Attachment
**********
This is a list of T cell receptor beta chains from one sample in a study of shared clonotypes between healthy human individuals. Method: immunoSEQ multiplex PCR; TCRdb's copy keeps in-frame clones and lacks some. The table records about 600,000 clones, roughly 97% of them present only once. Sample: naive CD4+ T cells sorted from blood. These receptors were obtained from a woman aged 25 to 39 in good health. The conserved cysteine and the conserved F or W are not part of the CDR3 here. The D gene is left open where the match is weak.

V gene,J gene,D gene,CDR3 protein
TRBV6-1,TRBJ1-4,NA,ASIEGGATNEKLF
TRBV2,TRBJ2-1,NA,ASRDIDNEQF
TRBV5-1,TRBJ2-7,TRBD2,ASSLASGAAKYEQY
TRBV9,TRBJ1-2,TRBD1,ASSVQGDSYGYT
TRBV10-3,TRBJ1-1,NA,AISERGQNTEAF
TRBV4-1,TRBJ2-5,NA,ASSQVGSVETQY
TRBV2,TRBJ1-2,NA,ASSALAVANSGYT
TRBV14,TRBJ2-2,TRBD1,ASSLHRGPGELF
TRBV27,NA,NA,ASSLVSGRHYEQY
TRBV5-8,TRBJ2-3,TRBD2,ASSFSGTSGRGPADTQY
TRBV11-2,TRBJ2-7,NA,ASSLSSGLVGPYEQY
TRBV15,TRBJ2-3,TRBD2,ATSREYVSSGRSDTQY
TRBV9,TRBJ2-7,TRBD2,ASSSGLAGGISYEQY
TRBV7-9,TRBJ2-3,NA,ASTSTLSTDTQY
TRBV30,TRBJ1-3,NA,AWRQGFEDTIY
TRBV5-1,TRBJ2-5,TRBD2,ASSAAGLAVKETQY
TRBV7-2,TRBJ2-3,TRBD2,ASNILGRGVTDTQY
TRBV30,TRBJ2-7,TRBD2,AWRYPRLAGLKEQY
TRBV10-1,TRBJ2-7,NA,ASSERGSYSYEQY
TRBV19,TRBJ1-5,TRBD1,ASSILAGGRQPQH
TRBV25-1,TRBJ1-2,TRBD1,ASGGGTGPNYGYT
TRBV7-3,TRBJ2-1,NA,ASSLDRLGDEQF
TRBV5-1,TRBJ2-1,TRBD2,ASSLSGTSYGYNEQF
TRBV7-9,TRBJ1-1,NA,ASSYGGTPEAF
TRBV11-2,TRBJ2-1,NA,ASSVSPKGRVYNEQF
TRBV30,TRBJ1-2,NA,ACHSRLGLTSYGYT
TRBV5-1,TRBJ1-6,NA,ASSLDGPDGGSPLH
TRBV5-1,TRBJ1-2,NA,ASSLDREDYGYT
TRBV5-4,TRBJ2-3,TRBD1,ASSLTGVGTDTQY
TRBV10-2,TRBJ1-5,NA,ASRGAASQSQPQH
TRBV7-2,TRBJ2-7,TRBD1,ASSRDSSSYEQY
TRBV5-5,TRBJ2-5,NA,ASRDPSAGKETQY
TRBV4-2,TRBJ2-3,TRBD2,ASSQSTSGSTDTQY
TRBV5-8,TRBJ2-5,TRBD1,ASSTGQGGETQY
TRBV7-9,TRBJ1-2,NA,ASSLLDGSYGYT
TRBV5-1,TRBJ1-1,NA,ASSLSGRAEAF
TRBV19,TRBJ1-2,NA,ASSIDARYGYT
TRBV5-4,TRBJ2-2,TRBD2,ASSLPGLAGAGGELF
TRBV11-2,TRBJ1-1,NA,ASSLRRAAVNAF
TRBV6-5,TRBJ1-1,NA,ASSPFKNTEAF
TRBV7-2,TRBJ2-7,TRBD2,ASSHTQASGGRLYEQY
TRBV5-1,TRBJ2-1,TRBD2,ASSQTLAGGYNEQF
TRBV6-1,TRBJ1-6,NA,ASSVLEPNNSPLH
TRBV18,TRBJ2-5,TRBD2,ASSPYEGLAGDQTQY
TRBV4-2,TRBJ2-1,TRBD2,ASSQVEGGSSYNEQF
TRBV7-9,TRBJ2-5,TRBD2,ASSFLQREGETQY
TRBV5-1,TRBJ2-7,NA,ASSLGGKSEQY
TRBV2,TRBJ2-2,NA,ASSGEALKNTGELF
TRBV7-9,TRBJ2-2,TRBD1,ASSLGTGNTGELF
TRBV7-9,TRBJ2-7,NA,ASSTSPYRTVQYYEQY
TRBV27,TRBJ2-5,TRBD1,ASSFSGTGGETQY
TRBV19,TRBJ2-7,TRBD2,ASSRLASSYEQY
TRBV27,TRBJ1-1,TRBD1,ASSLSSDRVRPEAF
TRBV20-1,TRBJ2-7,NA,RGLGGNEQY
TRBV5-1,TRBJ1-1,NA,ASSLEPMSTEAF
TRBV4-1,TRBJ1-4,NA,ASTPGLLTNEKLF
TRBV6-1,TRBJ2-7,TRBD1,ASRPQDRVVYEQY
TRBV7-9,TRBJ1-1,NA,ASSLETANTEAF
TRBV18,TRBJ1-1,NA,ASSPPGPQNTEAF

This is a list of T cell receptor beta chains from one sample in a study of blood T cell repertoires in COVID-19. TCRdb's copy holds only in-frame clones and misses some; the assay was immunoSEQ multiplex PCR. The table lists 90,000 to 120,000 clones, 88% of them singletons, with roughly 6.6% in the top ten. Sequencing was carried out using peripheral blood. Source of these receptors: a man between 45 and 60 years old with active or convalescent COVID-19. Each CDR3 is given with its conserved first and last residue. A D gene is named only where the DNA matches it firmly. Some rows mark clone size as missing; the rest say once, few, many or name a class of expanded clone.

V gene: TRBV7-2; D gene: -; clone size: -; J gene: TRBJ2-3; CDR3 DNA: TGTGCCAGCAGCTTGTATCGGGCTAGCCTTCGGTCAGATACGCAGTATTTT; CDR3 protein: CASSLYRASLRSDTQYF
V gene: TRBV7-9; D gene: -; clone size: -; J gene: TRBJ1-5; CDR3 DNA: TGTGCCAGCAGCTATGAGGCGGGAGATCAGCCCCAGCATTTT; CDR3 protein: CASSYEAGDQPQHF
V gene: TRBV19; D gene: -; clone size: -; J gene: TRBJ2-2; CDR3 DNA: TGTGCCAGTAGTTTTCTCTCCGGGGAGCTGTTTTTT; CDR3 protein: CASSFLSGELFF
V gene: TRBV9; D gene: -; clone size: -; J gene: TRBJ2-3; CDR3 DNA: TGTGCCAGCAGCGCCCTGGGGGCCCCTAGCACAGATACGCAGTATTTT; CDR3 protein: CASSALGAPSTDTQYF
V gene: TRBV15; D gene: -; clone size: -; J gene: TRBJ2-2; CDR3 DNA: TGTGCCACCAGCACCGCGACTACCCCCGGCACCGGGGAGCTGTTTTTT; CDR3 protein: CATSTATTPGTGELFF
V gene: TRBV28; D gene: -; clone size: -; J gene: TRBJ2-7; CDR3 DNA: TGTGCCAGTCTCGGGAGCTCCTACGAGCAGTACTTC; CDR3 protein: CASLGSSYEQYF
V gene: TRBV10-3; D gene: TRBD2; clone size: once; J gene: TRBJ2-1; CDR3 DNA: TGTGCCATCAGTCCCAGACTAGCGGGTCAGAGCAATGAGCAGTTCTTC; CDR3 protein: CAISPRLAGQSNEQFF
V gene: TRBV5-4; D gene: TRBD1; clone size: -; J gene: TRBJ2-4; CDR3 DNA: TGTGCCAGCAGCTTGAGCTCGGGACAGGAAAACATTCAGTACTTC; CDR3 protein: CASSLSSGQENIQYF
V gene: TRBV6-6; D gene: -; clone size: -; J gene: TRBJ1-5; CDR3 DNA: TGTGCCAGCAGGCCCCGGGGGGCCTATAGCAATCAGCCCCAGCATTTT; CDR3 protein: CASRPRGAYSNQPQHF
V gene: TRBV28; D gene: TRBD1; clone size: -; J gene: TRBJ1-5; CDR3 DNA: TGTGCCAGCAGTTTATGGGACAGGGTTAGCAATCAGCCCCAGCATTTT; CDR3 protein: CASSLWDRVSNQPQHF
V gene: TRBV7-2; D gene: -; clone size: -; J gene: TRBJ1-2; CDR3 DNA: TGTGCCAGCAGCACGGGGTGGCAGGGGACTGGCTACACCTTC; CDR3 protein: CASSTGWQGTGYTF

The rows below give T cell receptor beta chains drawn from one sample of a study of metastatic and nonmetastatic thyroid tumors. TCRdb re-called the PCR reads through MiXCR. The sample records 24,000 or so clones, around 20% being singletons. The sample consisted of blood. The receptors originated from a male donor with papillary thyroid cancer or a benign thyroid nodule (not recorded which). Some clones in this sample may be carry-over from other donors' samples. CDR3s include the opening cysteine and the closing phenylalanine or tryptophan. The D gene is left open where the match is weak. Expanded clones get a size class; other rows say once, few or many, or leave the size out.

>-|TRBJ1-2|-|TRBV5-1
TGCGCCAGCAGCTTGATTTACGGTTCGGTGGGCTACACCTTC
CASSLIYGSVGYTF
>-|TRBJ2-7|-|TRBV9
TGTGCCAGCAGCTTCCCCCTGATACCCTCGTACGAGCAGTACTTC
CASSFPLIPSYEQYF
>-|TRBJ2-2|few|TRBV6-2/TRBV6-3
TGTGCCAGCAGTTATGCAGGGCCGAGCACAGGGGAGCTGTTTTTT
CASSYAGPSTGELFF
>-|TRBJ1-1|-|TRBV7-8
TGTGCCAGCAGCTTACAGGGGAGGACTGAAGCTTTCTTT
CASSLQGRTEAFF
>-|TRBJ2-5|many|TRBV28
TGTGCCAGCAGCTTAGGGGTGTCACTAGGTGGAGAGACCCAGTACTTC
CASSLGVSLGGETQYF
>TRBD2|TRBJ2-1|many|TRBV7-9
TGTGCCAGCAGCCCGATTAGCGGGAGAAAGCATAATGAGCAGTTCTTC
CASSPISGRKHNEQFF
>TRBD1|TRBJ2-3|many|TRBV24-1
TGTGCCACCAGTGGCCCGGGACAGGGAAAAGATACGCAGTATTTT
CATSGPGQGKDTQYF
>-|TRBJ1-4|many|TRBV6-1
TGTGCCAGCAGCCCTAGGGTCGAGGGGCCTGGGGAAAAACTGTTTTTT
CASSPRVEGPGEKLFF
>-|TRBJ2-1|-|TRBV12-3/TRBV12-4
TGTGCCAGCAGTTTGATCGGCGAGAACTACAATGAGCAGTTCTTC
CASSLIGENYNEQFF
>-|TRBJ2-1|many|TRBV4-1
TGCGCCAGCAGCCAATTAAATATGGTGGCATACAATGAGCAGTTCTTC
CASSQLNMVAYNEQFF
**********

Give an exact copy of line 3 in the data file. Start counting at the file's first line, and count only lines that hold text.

TRBV6-1,TRBJ1-4,NA,ASIEGGATNEKLF